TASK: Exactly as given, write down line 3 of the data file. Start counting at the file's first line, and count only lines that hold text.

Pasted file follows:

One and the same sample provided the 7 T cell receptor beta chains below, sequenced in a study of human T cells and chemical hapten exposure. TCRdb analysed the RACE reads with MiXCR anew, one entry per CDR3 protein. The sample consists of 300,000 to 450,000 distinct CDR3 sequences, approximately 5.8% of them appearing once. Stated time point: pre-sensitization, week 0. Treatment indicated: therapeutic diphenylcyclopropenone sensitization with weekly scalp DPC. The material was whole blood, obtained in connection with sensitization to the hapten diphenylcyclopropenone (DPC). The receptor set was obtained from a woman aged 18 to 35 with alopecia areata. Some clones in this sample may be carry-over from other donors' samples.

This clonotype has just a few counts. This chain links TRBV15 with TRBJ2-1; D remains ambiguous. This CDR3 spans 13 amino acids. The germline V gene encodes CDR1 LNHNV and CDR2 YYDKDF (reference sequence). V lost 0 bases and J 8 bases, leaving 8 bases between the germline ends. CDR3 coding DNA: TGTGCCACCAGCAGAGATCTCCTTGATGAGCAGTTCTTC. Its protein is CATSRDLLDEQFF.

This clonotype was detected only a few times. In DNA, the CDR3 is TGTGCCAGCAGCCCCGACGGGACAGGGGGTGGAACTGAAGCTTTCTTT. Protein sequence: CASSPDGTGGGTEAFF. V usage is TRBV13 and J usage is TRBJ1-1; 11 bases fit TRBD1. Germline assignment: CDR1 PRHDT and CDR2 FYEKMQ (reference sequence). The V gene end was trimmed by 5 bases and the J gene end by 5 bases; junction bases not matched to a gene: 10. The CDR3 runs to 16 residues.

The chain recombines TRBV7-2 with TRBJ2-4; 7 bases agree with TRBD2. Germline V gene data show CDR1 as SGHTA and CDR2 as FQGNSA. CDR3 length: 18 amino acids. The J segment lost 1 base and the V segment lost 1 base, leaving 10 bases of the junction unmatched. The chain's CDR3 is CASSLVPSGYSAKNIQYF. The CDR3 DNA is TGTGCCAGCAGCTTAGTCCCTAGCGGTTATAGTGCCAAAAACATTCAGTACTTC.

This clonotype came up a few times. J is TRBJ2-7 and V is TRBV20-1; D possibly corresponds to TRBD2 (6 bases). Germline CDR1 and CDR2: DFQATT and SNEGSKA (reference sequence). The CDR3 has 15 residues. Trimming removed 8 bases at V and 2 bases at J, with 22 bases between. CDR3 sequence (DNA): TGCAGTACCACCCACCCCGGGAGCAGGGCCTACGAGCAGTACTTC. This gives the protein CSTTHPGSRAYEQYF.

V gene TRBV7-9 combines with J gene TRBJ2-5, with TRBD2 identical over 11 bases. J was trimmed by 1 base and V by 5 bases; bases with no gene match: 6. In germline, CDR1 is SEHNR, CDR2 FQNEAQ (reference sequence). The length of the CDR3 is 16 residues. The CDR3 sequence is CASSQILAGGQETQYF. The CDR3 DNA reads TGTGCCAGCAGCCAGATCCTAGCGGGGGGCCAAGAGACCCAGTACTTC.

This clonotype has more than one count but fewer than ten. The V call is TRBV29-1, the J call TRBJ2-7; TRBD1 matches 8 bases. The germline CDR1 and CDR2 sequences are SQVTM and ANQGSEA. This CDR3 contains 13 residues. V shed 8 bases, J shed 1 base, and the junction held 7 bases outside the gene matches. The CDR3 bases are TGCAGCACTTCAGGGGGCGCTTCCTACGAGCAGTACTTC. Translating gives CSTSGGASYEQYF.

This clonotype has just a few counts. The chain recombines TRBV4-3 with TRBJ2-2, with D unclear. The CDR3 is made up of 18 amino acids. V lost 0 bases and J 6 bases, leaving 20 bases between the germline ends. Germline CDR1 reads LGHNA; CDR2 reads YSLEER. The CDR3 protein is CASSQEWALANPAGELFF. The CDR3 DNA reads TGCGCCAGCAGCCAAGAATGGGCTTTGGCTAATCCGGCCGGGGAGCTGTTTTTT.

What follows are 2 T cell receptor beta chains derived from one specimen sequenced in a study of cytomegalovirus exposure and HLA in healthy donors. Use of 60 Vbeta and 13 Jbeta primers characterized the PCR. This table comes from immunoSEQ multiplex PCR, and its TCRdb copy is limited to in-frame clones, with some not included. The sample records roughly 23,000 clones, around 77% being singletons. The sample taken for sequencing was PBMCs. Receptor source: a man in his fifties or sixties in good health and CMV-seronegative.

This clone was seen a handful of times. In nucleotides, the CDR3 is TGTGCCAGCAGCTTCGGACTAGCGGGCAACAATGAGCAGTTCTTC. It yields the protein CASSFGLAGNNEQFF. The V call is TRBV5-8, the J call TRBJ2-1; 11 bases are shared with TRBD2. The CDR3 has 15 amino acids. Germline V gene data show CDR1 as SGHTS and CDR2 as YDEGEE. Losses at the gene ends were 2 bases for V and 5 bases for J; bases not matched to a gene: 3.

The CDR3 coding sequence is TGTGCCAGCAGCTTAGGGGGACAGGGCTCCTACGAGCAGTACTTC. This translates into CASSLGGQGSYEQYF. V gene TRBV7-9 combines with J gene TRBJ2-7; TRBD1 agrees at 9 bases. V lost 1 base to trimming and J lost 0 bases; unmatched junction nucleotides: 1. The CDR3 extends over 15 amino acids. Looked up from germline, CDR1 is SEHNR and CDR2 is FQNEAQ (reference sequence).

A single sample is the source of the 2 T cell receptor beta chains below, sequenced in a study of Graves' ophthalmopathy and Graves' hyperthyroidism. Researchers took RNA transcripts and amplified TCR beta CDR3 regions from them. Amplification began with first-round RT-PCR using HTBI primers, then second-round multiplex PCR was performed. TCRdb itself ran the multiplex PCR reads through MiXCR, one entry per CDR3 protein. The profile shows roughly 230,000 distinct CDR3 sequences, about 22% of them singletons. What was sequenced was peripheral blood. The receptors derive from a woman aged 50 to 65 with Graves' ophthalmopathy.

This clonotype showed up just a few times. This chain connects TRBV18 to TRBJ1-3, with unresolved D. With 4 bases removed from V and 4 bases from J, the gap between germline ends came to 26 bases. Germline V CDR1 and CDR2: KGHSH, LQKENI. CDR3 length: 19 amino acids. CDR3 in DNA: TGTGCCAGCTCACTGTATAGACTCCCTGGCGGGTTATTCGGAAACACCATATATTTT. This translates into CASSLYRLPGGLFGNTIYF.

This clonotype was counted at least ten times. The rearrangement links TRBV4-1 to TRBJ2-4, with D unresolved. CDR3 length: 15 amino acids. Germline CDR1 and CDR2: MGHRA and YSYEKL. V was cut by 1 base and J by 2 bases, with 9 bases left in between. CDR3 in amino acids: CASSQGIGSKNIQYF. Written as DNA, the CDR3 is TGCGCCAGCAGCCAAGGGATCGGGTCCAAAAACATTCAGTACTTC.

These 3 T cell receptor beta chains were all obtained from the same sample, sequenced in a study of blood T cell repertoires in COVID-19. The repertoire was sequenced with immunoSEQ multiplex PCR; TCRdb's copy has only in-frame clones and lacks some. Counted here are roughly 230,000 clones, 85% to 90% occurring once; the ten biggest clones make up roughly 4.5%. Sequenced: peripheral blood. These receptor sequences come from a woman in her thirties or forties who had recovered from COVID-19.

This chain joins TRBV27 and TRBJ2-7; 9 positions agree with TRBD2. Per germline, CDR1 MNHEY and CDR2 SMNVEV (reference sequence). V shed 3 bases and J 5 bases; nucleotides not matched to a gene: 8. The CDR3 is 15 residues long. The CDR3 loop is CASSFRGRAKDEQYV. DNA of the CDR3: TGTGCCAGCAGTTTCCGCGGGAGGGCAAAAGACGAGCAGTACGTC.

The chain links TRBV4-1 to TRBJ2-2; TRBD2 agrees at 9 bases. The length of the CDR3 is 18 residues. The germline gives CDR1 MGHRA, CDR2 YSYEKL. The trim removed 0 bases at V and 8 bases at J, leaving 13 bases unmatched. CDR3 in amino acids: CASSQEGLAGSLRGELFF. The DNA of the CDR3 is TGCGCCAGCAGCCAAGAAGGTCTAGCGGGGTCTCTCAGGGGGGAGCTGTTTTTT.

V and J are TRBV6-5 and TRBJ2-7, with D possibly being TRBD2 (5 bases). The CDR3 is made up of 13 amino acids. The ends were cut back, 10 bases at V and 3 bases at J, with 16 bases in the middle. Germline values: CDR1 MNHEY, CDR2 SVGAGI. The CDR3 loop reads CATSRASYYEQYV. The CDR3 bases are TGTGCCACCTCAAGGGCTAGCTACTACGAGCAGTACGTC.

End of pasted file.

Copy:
This clonotype was detected only a few times. In DNA, the CDR3 is TGTGCCAGCAGCCCCGACGGGACAGGGGGTGGAACTGAAGCTTTCTTT. Protein sequence: CASSPDGTGGGTEAFF. V usage is TRBV13 and J usage is TRBJ1-1; 11 bases fit TRBD1. Germline assignment: CDR1 PRHDT and CDR2 FYEKMQ (reference sequence). The V gene end was trimmed by 5 bases and the J gene end by 5 bases; junction bases not matched to a gene: 10. The CDR3 runs to 16 residues.